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Ways & Means

Release Date: 11/14/2020

S7 Episode 3: Begged and Borrowed show art S7 Episode 3: Begged and Borrowed

Ways & Means

Large technology companies are so powerful they now threaten democracy. They are too big to sue, and current regulations are not holding them responsible for their actions or outcomes. What can be done when a large tech company is doing something that is harmful to society? How can the technology companies that want to differentiate themselves demonstrate they are behaving responsibly? Well – this isn’t the first time the U.S. has been faced with a large, runaway industry that needed effective government oversight. We’ll look closely at the governance frameworks that are used for big...

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S7 Episode 2: What Hasn't Worked show art S7 Episode 2: What Hasn't Worked

Ways & Means

Very large tech companies fit into a special tech category called “platforms.” Companies like Facebook, Google, Twitter, and Amazon are so big – it’s like they are on a raised on a platform at a country fair, and can be heard all over the fairgrounds. The platform gives them an advantage; because they can be heard by more people, their technology can have a more impactful reach. These companies have a lot of money, and power. But what if society becomes convinced one of these tools is hurting kids, or failing democracy, or polluting the environment, or stealing? Since they are so big...

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S7 Episode 1: Too Big to Sue show art S7 Episode 1: Too Big to Sue

Ways & Means

It’s critical to understand just how hard it is to tell big tech companies what to do. The United States’ legal system is set up for a fair fight, but in practice tech firms are often able to act as their own judge and jury. They control everything from what apps we see, to what data they collect about us to whether or not misinformation and hate speech circulate widely online. This episode is the first of a three-part series, , a collaboration between Ways & Means and the Debugger podcast. The series is produced with support from the Cyber Policy Program at Duke University’s Sanford...

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Season 7 is coming show art Season 7 is coming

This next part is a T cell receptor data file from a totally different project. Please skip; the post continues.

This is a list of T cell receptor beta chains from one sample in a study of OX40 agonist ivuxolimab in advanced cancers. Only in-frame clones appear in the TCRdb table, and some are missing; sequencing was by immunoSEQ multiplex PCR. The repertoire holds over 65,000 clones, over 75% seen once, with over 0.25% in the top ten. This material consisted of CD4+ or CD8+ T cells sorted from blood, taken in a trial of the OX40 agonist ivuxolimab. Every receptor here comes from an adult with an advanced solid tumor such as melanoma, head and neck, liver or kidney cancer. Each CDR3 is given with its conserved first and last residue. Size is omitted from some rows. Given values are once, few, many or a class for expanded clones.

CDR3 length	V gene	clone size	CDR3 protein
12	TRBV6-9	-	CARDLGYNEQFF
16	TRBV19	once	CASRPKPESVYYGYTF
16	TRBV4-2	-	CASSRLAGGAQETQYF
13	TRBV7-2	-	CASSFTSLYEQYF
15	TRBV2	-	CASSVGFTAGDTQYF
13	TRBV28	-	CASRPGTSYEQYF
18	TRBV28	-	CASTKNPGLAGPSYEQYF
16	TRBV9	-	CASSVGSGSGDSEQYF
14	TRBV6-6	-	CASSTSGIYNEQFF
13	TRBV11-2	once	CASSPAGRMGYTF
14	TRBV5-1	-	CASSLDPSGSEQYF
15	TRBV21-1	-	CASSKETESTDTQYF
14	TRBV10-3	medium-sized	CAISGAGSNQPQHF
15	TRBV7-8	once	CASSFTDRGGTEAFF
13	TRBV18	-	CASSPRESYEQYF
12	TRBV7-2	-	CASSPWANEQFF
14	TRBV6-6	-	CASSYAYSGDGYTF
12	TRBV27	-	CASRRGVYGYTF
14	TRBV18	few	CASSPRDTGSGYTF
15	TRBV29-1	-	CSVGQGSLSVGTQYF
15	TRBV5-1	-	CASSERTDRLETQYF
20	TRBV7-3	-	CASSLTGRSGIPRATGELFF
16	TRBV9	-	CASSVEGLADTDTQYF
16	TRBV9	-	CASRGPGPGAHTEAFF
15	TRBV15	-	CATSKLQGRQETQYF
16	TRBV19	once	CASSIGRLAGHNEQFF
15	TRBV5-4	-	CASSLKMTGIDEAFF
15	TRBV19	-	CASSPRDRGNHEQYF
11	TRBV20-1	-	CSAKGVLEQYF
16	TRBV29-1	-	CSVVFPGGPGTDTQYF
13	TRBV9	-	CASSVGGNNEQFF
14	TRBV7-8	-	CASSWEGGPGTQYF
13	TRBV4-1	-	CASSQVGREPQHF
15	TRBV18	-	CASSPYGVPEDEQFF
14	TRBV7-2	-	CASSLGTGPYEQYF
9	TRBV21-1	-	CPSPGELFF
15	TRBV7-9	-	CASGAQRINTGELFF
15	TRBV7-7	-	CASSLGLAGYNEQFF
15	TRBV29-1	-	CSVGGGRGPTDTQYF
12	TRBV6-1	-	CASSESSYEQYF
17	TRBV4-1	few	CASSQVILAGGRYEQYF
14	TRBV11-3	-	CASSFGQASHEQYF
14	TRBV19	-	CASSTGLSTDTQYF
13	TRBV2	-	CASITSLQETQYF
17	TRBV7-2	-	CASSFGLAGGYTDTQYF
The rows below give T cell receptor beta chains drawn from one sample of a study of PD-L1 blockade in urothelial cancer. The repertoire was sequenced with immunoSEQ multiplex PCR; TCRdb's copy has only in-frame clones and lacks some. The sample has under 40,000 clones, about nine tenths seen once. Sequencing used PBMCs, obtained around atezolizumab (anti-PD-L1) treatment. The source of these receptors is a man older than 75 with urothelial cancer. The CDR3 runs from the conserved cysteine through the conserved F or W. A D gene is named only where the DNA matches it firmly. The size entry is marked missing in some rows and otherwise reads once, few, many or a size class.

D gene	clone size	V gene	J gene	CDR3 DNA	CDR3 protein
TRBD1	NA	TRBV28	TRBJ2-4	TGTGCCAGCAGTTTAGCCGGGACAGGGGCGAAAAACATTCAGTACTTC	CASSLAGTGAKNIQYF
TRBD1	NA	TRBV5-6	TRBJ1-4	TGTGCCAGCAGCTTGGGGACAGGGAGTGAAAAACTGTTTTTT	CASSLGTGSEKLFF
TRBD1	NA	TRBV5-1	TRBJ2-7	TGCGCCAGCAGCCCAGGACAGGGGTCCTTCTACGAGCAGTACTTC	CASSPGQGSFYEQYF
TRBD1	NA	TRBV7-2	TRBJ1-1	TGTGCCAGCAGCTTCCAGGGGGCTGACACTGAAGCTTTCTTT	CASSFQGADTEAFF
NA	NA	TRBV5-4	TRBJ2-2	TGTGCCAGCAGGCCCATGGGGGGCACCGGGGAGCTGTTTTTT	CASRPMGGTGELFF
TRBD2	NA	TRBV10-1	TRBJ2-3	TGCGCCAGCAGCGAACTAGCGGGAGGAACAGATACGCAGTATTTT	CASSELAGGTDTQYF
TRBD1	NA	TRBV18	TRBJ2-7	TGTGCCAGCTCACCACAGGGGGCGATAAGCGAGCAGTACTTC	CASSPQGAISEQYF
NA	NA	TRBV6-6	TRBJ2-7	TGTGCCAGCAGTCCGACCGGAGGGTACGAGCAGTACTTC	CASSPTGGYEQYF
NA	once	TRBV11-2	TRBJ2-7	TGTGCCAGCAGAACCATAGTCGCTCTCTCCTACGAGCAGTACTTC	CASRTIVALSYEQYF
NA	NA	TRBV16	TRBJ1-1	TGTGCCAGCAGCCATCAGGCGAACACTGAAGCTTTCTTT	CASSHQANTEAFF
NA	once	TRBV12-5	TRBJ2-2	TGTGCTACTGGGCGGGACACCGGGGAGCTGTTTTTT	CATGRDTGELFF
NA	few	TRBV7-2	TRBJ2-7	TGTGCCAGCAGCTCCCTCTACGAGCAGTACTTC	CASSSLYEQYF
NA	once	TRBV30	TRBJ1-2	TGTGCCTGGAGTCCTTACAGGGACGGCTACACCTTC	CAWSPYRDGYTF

Ways & Means

Season 7 launches Wednesday March 2 with a series: "Defending Democracy (And Us!) From Big Tech." The three-part series explores how powerful big tech companies are, and what governments can do to keep them accountable. The series is hosted by journalist Bob Sullivan, and is a collaboration with the Debugger podcast. Thanks to the Cyber Policy program at Duke University's Sanford School of Public Policy, and Duke's Kenan Institute for Ethics. Promo music: Footsteps on Alden and the Corner Office. .

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S6 Episode 6: A Conversation About Reparations show art S6 Episode 6: A Conversation About Reparations

Ways & Means

Throughout history, the U.S. and other countries have paid reparations to a wide range of people and groups, for a variety of wrongs. But reparations to African Americans have not been paid to date.

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S6 Episode 5: White Brutality show art S6 Episode 5: White Brutality

Ways & Means

Throughout the nation’s history, time and again, promising signs of African American progress have been shattered by acts of violence serving the interests of white supremacy. The extent of that violence is widespread and ongoing.

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Upcoming Episodes show art Upcoming Episodes

Ways & Means

Episode 5 premieres April 7. It will explore white violence against Black people through the decades.

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S6 Episode 4: Whitening the Middle Class show art S6 Episode 4: Whitening the Middle Class

Ways & Means

In this episode: The GI Bill was a conveyor belt into the middle class for millions of white WWII veterans, but many African American veterans were excluded. Subsequent generations continue to feel the effects. 

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S6 Episode 3: A Tale of Two Cities show art S6 Episode 3: A Tale of Two Cities

Ways & Means

In this episode: how the federal government promoted housing segregation and thwarted African American home ownership.

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S6 Episode 2: This Land is My Land show art S6 Episode 2: This Land is My Land

Ways & Means

A tale of two promises made by the U.S. government – one kept, one broken. What happened, and what does this have to do with the existing wealth gap between African Americans and white Americans?

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More Episodes

Live event for Duke Energy Week 2020. Guests:

Hilton Kelley, Goldman Environmental Prize winner. A former Hollywood stuntman, Kelley returned home to Port Arthur, Texas to battle for environmental justice.

Karen Torrent of The National Whistleblower Center and Duke Prof. Tim Profeta discuss the new Climate Risk Disclosure Lab initiative.

Co-hosts: Journalist Lindsay Foster Thomas; Prof. Deondra Rose of Polis: Duke Center for Politics; Duke Master of Public Policy student Raffi Wineburg.